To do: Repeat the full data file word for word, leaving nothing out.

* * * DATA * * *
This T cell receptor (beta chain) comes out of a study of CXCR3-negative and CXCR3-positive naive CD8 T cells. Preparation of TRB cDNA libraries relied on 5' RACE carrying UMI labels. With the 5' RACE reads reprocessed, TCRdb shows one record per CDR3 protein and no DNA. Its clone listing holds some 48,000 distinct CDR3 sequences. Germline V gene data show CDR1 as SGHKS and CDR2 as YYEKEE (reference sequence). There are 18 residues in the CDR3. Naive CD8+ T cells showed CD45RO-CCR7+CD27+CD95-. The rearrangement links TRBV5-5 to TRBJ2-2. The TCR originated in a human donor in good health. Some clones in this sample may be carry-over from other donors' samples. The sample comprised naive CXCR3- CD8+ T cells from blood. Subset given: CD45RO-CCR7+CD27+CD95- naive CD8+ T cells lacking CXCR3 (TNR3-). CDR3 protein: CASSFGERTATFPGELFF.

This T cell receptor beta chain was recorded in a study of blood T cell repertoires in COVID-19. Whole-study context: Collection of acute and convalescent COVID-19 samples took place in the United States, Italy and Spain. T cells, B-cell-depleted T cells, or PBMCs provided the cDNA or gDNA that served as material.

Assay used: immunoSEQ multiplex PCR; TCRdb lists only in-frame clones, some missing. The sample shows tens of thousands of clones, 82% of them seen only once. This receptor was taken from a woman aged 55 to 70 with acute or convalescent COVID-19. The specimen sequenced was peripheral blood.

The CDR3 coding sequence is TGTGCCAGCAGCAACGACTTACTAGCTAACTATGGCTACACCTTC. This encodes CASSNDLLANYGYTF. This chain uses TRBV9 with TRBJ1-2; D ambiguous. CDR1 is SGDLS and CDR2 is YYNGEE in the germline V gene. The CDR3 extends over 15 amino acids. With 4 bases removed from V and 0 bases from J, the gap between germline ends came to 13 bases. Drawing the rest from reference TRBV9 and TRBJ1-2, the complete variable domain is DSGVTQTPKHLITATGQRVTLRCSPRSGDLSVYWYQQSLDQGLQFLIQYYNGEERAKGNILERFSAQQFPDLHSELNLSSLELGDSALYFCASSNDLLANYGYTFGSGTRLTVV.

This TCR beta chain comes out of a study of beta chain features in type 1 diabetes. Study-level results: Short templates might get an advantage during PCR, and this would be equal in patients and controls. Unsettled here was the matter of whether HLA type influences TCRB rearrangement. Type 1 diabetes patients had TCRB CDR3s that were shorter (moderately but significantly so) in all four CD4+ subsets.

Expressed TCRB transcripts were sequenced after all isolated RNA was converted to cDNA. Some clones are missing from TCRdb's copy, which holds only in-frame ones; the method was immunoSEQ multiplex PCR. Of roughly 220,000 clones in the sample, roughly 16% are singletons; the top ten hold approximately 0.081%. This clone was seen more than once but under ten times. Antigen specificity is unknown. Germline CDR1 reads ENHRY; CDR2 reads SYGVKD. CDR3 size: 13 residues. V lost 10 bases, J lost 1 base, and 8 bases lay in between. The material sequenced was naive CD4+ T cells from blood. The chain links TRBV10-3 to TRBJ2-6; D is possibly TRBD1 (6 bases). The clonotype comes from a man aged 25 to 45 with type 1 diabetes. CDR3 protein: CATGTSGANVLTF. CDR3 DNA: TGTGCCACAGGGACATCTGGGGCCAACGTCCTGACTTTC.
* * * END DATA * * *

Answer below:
This T cell receptor (beta chain) comes out of a study of CXCR3-negative and CXCR3-positive naive CD8 T cells. Preparation of TRB cDNA libraries relied on 5' RACE carrying UMI labels. With the 5' RACE reads reprocessed, TCRdb shows one record per CDR3 protein and no DNA. Its clone listing holds some 48,000 distinct CDR3 sequences. Germline V gene data show CDR1 as SGHKS and CDR2 as YYEKEE (reference sequence). There are 18 residues in the CDR3. Naive CD8+ T cells showed CD45RO-CCR7+CD27+CD95-. The rearrangement links TRBV5-5 to TRBJ2-2. The TCR originated in a human donor in good health. Some clones in this sample may be carry-over from other donors' samples. The sample comprised naive CXCR3- CD8+ T cells from blood. Subset given: CD45RO-CCR7+CD27+CD95- naive CD8+ T cells lacking CXCR3 (TNR3-). CDR3 protein: CASSFGERTATFPGELFF.

This T cell receptor beta chain was recorded in a study of blood T cell repertoires in COVID-19. Whole-study context: Collection of acute and convalescent COVID-19 samples took place in the United States, Italy and Spain. T cells, B-cell-depleted T cells, or PBMCs provided the cDNA or gDNA that served as material.

Assay used: immunoSEQ multiplex PCR; TCRdb lists only in-frame clones, some missing. The sample shows tens of thousands of clones, 82% of them seen only once. This receptor was taken from a woman aged 55 to 70 with acute or convalescent COVID-19. The specimen sequenced was peripheral blood.

The CDR3 coding sequence is TGTGCCAGCAGCAACGACTTACTAGCTAACTATGGCTACACCTTC. This encodes CASSNDLLANYGYTF. This chain uses TRBV9 with TRBJ1-2; D ambiguous. CDR1 is SGDLS and CDR2 is YYNGEE in the germline V gene. The CDR3 extends over 15 amino acids. With 4 bases removed from V and 0 bases from J, the gap between germline ends came to 13 bases. Drawing the rest from reference TRBV9 and TRBJ1-2, the complete variable domain is DSGVTQTPKHLITATGQRVTLRCSPRSGDLSVYWYQQSLDQGLQFLIQYYNGEERAKGNILERFSAQQFPDLHSELNLSSLELGDSALYFCASSNDLLANYGYTFGSGTRLTVV.

This TCR beta chain comes out of a study of beta chain features in type 1 diabetes. Study-level results: Short templates might get an advantage during PCR, and this would be equal in patients and controls. Unsettled here was the matter of whether HLA type influences TCRB rearrangement. Type 1 diabetes patients had TCRB CDR3s that were shorter (moderately but significantly so) in all four CD4+ subsets.

Expressed TCRB transcripts were sequenced after all isolated RNA was converted to cDNA. Some clones are missing from TCRdb's copy, which holds only in-frame ones; the method was immunoSEQ multiplex PCR. Of roughly 220,000 clones in the sample, roughly 16% are singletons; the top ten hold approximately 0.081%. This clone was seen more than once but under ten times. Antigen specificity is unknown. Germline CDR1 reads ENHRY; CDR2 reads SYGVKD. CDR3 size: 13 residues. V lost 10 bases, J lost 1 base, and 8 bases lay in between. The material sequenced was naive CD4+ T cells from blood. The chain links TRBV10-3 to TRBJ2-6; D is possibly TRBD1 (6 bases). The clonotype comes from a man aged 25 to 45 with type 1 diabetes. CDR3 protein: CATGTSGANVLTF. CDR3 DNA: TGTGCCACAGGGACATCTGGGGCCAACGTCCTGACTTTC.